Mt. Elbert, The Highest 14er in Colorado

3:57 a.m.: Alarm goes off. Time to wake up and prepare for our big day. Shower, Bible time, grab breakfast, fill up Camelbaks, finish loading packs.

5:30 a.m.: Leave cabin. Drive an hour and fifteen minutes to Mt. Elbert’s trailhead, which is near Leadville. The last five miles to the trailhead were very bumpy and rough, but every time those wheels turned was one less step we had to walk, so we were grateful.

7:00 a.m.: It is barely light, we have unloaded from the van and set off. We can see enough of the trail to be fine, and light was quickly coming. As a side note here, we have stayed on Central Time, so Mountain Time, it was actually 6 a.m. Two other vehicles are in the parking lot, and a third one pulls in behind us. It’s easy hiking for about the first hour, with part of the trail being on the Colorado Trail. It seems too easy for a 14er. But, we know with a 4500+ foot elevation gain, that can’t last. So we enjoy it while we have it.

7:45 a.m.: We hit steep trail. We aren’t surprised. John is in the lead, and as he rounds a bend, he hears a “Good morning!” and he sees a sleepy-looking guy’s head appear from a single-person back-packing tent. John greets him back. The man smiles, watching us. “I heard something awfully big, and I thought I’d better check it out.” He was relieved it was only us. “I didn’t think anyone would be out this early,” he said. We apologized for waking him up, but he assured us it was no problem at all. Later on, we met up with him, and we had a great talk. He is a white-water rafting guide from the Appalachian Mountains, so this is his off-season. It is obvious he loves being outdoors and enjoying nature. He planned to hike Mt. Massive the next day.

8:30 a.m.: We leave the tree line. Beautiful views. As we hike, people are drinking water, thanks to our Camelbaks, and occasionally eating an energy bar. It is important to keep hydrated for the climb.

9:00 a.m.: Seeing as it only took us an hour and a half to reach the tree line, we have many switchbacks to traverse as we continue on. We keep a steady pace, but occasionally, we stop to catch our breath and enjoy the view. One truly does feel on top of the world at heights like these. So far, we’ve not seen many people: just the tent-guy, and two tiny figures up the trail a long ways, crossing what appeared to some to be the summit.

9:17 a.m.: I took this next picture, and sent it to Christopher, with the comment that we were making good progress. I thought that peak was the summit. No. It was one of several false summits.

9:43 a.m.: Still climbing. Passing us from behind, an older man, and his dog, Macy, stepped on by. This man was on his 18th ascent to Mt. Elbert, and he had climbed every 14er in Colorado. His wife was waiting for him in the car. About this time, we split into three groups. Joseph, John, and Jesse went ahead, and Anna, Mary, and I were in the next group, with Dad and Mom picking up the rear. It was steep, as we gained much elevation.

10:13 a.m.: Jesse, Joseph, and John summit. The older man and Macy are coming back down already and pass us girls. He encourages us.

10:36 a.m.: Anna, Mary, and I summit. What an exhilarating feeling. We stop to chat with a couple from Arkansas, who had summited by coming up the south ridge. We took the standard north route. We join the guys.

A well-deserved break. To be honest, Anna and Mary were the ones encouraging me on the way up, as a bit of loose rock and steepness had struck fear in my heart. But, with their encouragement, I pushed the thoughts aside and excitedly pressed forward and was fine.

10:49 a.m.: Joseph had gone down to meet Dad and Mom and climb the final part with them. Here the three-some are making the ascent.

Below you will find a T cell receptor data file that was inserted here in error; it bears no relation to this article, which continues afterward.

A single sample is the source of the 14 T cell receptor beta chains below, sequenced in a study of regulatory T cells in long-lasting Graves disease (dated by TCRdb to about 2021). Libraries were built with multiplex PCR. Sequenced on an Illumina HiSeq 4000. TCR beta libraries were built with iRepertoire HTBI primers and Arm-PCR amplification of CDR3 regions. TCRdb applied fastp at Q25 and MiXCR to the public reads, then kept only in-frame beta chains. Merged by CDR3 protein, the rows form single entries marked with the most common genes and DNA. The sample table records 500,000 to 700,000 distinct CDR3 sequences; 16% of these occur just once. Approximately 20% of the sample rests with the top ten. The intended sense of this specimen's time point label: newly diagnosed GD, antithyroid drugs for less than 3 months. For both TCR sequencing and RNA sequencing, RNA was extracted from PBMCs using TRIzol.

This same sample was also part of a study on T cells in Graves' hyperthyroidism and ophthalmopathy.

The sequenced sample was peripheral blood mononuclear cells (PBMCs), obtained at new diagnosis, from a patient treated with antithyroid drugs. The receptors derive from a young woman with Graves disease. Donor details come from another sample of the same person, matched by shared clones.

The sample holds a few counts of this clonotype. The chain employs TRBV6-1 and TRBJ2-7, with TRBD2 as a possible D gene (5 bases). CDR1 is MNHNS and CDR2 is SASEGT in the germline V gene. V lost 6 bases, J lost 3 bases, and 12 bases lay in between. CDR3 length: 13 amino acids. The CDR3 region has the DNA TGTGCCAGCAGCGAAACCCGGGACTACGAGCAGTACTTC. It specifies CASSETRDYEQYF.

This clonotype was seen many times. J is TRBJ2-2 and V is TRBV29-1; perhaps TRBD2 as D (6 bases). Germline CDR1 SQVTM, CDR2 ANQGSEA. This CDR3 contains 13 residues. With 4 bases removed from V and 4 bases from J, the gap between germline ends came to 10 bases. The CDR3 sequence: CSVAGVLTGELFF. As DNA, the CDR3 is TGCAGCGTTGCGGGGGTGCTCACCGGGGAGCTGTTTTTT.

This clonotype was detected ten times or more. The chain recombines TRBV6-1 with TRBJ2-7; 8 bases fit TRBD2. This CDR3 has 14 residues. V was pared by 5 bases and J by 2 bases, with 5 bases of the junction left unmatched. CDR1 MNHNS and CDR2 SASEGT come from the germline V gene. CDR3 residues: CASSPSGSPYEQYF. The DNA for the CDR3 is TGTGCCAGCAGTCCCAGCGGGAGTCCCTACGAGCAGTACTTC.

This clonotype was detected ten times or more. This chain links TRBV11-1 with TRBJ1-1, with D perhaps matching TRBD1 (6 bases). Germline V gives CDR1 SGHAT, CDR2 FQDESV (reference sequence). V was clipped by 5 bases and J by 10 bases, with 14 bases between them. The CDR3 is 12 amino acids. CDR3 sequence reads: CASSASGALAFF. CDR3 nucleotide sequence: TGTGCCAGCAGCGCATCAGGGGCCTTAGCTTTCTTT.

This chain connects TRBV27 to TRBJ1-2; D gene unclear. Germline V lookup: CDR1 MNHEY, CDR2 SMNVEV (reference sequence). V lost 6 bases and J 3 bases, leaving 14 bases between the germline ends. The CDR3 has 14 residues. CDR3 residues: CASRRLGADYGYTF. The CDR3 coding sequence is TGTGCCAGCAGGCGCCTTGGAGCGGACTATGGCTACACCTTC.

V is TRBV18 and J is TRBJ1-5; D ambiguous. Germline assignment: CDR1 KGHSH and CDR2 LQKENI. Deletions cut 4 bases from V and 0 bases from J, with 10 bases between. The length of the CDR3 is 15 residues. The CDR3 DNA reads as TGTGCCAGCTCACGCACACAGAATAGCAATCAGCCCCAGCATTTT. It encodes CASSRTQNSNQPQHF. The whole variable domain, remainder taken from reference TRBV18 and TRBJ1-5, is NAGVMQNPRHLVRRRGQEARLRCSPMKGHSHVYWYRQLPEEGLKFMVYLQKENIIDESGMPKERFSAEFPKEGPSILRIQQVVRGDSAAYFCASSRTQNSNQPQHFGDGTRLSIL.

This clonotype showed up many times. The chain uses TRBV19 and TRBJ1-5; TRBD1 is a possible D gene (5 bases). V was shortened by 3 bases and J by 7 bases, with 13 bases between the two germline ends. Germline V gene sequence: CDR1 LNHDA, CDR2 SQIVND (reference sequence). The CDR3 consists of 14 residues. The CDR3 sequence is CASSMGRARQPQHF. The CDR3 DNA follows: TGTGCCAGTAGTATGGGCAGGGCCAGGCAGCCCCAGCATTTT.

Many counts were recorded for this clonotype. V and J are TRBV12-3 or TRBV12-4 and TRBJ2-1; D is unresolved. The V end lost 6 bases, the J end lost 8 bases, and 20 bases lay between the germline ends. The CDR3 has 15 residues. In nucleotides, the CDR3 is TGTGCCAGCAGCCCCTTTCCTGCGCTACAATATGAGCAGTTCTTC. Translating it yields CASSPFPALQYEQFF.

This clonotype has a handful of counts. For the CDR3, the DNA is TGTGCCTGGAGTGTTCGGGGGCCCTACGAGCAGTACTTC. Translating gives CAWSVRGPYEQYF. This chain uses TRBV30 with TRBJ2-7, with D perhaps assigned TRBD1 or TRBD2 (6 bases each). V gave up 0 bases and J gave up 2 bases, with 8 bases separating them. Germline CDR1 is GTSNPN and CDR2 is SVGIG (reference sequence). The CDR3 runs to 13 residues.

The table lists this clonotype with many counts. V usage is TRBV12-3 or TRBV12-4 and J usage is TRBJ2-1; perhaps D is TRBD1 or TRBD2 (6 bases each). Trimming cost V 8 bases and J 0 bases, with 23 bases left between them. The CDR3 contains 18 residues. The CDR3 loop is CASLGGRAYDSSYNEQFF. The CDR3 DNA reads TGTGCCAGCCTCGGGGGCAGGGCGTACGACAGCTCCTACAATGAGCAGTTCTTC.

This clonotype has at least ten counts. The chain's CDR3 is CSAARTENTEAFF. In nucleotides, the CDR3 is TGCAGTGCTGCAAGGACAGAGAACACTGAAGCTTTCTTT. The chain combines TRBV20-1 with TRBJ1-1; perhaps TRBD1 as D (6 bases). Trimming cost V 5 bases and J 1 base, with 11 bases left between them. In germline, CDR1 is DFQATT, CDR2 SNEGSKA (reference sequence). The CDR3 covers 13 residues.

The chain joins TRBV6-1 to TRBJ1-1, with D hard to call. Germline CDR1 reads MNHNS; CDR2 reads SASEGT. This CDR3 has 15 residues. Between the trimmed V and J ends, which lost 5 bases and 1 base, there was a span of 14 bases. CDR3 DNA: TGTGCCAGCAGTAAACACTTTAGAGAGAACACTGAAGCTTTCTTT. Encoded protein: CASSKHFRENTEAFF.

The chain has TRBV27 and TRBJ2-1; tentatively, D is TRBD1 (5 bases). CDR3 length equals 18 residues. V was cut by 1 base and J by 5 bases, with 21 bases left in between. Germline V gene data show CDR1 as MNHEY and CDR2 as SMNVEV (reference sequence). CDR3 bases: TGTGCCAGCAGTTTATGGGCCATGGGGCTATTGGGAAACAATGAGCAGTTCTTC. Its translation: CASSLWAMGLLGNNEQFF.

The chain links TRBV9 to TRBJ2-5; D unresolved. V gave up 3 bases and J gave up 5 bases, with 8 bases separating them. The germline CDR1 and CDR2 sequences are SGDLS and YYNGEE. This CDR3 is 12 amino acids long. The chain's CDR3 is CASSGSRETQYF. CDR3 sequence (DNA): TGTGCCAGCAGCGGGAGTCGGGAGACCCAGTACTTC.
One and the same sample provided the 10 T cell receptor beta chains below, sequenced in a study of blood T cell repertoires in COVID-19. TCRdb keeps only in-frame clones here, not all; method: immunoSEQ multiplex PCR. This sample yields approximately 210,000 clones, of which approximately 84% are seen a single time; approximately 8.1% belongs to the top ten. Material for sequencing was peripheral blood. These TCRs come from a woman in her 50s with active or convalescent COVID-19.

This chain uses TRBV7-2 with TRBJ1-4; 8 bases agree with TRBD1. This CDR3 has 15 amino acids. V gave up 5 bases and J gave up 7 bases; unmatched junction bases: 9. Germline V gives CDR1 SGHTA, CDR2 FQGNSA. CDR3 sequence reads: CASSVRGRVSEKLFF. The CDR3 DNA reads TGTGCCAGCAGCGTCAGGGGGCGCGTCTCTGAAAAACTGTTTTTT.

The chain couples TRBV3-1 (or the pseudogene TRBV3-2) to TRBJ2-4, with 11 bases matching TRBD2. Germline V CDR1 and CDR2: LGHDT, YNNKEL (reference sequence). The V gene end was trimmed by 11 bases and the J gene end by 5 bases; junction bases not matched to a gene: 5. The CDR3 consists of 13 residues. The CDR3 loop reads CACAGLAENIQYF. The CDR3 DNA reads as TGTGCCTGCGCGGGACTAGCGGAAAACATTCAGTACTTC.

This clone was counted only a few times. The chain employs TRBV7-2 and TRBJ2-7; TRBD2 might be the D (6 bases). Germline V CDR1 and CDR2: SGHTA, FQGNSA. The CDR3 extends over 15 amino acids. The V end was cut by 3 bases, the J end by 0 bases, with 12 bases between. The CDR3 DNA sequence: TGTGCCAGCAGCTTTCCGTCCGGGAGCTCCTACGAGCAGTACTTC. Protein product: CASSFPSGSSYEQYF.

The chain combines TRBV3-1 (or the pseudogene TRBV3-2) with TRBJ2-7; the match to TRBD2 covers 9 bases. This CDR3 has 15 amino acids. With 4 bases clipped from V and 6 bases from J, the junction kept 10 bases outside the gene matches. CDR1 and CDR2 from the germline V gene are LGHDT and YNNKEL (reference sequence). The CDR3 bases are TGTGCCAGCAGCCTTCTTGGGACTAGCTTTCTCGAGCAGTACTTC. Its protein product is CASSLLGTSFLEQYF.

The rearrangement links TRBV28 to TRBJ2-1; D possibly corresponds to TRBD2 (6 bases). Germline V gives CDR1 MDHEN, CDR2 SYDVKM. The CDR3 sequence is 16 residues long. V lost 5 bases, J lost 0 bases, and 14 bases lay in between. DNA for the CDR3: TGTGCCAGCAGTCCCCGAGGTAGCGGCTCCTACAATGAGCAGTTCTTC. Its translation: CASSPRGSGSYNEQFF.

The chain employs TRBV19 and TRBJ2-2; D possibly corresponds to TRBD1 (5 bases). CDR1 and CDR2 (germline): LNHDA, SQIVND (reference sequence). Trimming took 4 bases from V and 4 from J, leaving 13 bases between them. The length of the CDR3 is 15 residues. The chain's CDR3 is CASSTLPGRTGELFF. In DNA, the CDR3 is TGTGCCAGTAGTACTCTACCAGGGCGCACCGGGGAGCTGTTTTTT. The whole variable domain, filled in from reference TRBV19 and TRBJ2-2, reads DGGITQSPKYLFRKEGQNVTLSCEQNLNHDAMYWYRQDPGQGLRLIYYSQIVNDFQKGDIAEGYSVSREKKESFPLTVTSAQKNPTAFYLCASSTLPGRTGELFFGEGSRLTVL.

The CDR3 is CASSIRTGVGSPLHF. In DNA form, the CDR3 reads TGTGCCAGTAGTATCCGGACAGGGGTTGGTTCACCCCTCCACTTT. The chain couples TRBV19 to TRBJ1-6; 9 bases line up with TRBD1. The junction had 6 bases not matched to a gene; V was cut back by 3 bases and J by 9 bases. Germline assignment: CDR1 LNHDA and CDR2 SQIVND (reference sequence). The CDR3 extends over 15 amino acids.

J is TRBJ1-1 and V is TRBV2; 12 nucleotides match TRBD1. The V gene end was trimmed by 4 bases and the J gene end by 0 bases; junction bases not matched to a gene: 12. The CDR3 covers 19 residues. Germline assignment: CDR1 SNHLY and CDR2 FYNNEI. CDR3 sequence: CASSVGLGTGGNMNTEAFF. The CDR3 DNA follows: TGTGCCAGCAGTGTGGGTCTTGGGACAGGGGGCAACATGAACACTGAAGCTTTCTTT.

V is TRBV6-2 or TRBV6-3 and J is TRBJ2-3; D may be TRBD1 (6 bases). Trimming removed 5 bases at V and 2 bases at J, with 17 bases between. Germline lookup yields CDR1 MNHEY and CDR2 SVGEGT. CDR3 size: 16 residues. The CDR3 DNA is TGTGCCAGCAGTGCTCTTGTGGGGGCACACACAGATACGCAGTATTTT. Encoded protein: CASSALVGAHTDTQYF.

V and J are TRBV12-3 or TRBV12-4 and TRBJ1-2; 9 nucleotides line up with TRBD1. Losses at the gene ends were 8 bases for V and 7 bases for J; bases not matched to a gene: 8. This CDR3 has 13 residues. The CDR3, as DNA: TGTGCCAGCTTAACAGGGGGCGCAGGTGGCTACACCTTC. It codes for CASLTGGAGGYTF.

10:53 a.m.: Even though it is early, we dive into lunch. Notice the sandwich Jesse is holding? He only eats part of it and sets it on a rock.

The temperatures are pleasant on the summit.

One usually isn’t alone after summiting, and Mt. Elbert is no exception. A lady, and her dog Toasty, summited soon after we girls, and another gentleman, a retired farmer, also came up. It’s great to have company, with a side benefit of easily getting pictures. Toasty’s owner took our family picture, and then I took her picture.

11:04 a.m.: The guys do fourteen pushup jumps, in honor of climbing a 14er. They find a good location.

Amazing!

Toasty, a five and a half month old black lab, and her owner were going to head back down, and Toasty, now off leash, ran over to us, and caught sight of Jesse’s half-eaten sandwich. Toasty snatched a huge bite of the sandwich. Jesse valiantly dove for it, but it was too late. At least he had other snacks.

What an awesome group!

It was great that Mom could join us and make a 14er.

11:31 a.m.: We decide to head back down. It’s important to summit early, due to thunderstorms that often happen in the afternoon. John and Jesse stay longer, and they’ll catch up with us.

Self-portrait.

11:55 a.m.: Going down, one can appreciate the view even more. It’s simply stunning.

I love the shadows of the clouds on the mountains.

The guys should have been hired by the Colorado Parks and Recreation as a hike encourager. We passed many people working their way up while we came down. We gave them comments like “way to go” and “not much longer” until we got to a certain point. Then, John said, you really couldn’t offer much hope to the climber, as they had so much ground to still cover, it didn’t seem they would make the summit, either before a storm hit or physically they wouldn’t make it with time to get back down before dark. The last couple we met were sitting on a log, well below the tree line, taking a break. Unfortunately, they had started at 10 a.m., and they didn’t appear to have much motivation to make it to the top. Hopefully they didn’t get caught in the thunderstorms that were brewing and would have unleashed in the next hour or two.

Coming down, John and Jesse enjoyed talking with a wrangler and his dog, Faith, for awhile.

3 p.m.: We reached the van, tired, but with a feeling of accomplishment. We hiked 9 1/2 miles with an elevation gain of 4,546 feet.

If you click into this picture you will see a light red line which shows our approximate route up to the summit.

It was a blessing for all eight of us to climb Mt. Elbert together and marvel at God’s creation. We are grateful for the Lord’s sustenance and strength throughout the day.